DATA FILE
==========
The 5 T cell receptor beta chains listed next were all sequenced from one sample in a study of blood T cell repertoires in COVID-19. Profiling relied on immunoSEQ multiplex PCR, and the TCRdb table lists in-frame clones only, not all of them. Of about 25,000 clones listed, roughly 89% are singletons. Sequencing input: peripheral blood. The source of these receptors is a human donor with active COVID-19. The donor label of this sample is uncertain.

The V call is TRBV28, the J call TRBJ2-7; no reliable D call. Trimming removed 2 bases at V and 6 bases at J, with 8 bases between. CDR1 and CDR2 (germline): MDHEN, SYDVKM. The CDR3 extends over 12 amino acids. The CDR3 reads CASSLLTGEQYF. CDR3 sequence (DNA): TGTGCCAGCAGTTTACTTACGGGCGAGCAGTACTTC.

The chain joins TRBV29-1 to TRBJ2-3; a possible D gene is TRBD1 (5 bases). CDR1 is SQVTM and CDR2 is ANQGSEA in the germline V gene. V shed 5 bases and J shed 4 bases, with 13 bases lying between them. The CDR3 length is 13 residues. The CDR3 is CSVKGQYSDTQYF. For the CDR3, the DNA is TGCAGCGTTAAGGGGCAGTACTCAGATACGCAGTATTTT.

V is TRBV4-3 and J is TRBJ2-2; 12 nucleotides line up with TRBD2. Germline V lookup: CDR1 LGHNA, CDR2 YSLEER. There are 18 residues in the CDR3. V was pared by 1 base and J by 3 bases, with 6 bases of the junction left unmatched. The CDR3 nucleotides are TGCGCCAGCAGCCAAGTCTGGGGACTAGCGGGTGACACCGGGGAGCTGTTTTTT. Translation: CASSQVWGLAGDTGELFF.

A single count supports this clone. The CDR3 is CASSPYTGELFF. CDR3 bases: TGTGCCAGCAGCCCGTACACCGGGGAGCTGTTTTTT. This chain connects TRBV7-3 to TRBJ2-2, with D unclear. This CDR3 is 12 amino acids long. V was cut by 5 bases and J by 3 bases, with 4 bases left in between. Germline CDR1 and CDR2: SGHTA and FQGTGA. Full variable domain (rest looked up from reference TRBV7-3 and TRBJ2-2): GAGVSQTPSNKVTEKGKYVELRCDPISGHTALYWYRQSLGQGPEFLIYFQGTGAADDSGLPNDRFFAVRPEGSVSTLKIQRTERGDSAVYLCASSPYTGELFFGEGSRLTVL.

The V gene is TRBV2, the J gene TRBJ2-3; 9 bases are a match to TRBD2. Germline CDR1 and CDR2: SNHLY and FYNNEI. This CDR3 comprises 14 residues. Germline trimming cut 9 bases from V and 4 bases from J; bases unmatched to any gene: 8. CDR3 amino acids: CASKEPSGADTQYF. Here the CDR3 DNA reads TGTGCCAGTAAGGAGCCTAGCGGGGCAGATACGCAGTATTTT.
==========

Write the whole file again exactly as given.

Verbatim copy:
The 5 T cell receptor beta chains listed next were all sequenced from one sample in a study of blood T cell repertoires in COVID-19. Profiling relied on immunoSEQ multiplex PCR, and the TCRdb table lists in-frame clones only, not all of them. Of about 25,000 clones listed, roughly 89% are singletons. Sequencing input: peripheral blood. The source of these receptors is a human donor with active COVID-19. The donor label of this sample is uncertain.

The V call is TRBV28, the J call TRBJ2-7; no reliable D call. Trimming removed 2 bases at V and 6 bases at J, with 8 bases between. CDR1 and CDR2 (germline): MDHEN, SYDVKM. The CDR3 extends over 12 amino acids. The CDR3 reads CASSLLTGEQYF. CDR3 sequence (DNA): TGTGCCAGCAGTTTACTTACGGGCGAGCAGTACTTC.

The chain joins TRBV29-1 to TRBJ2-3; a possible D gene is TRBD1 (5 bases). CDR1 is SQVTM and CDR2 is ANQGSEA in the germline V gene. V shed 5 bases and J shed 4 bases, with 13 bases lying between them. The CDR3 length is 13 residues. The CDR3 is CSVKGQYSDTQYF. For the CDR3, the DNA is TGCAGCGTTAAGGGGCAGTACTCAGATACGCAGTATTTT.

V is TRBV4-3 and J is TRBJ2-2; 12 nucleotides line up with TRBD2. Germline V lookup: CDR1 LGHNA, CDR2 YSLEER. There are 18 residues in the CDR3. V was pared by 1 base and J by 3 bases, with 6 bases of the junction left unmatched. The CDR3 nucleotides are TGCGCCAGCAGCCAAGTCTGGGGACTAGCGGGTGACACCGGGGAGCTGTTTTTT. Translation: CASSQVWGLAGDTGELFF.

A single count supports this clone. The CDR3 is CASSPYTGELFF. CDR3 bases: TGTGCCAGCAGCCCGTACACCGGGGAGCTGTTTTTT. This chain connects TRBV7-3 to TRBJ2-2, with D unclear. This CDR3 is 12 amino acids long. V was cut by 5 bases and J by 3 bases, with 4 bases left in between. Germline CDR1 and CDR2: SGHTA and FQGTGA. Full variable domain (rest looked up from reference TRBV7-3 and TRBJ2-2): GAGVSQTPSNKVTEKGKYVELRCDPISGHTALYWYRQSLGQGPEFLIYFQGTGAADDSGLPNDRFFAVRPEGSVSTLKIQRTERGDSAVYLCASSPYTGELFFGEGSRLTVL.

The V gene is TRBV2, the J gene TRBJ2-3; 9 bases are a match to TRBD2. Germline CDR1 and CDR2: SNHLY and FYNNEI. This CDR3 comprises 14 residues. Germline trimming cut 9 bases from V and 4 bases from J; bases unmatched to any gene: 8. CDR3 amino acids: CASKEPSGADTQYF. Here the CDR3 DNA reads TGTGCCAGTAAGGAGCCTAGCGGGGCAGATACGCAGTATTTT.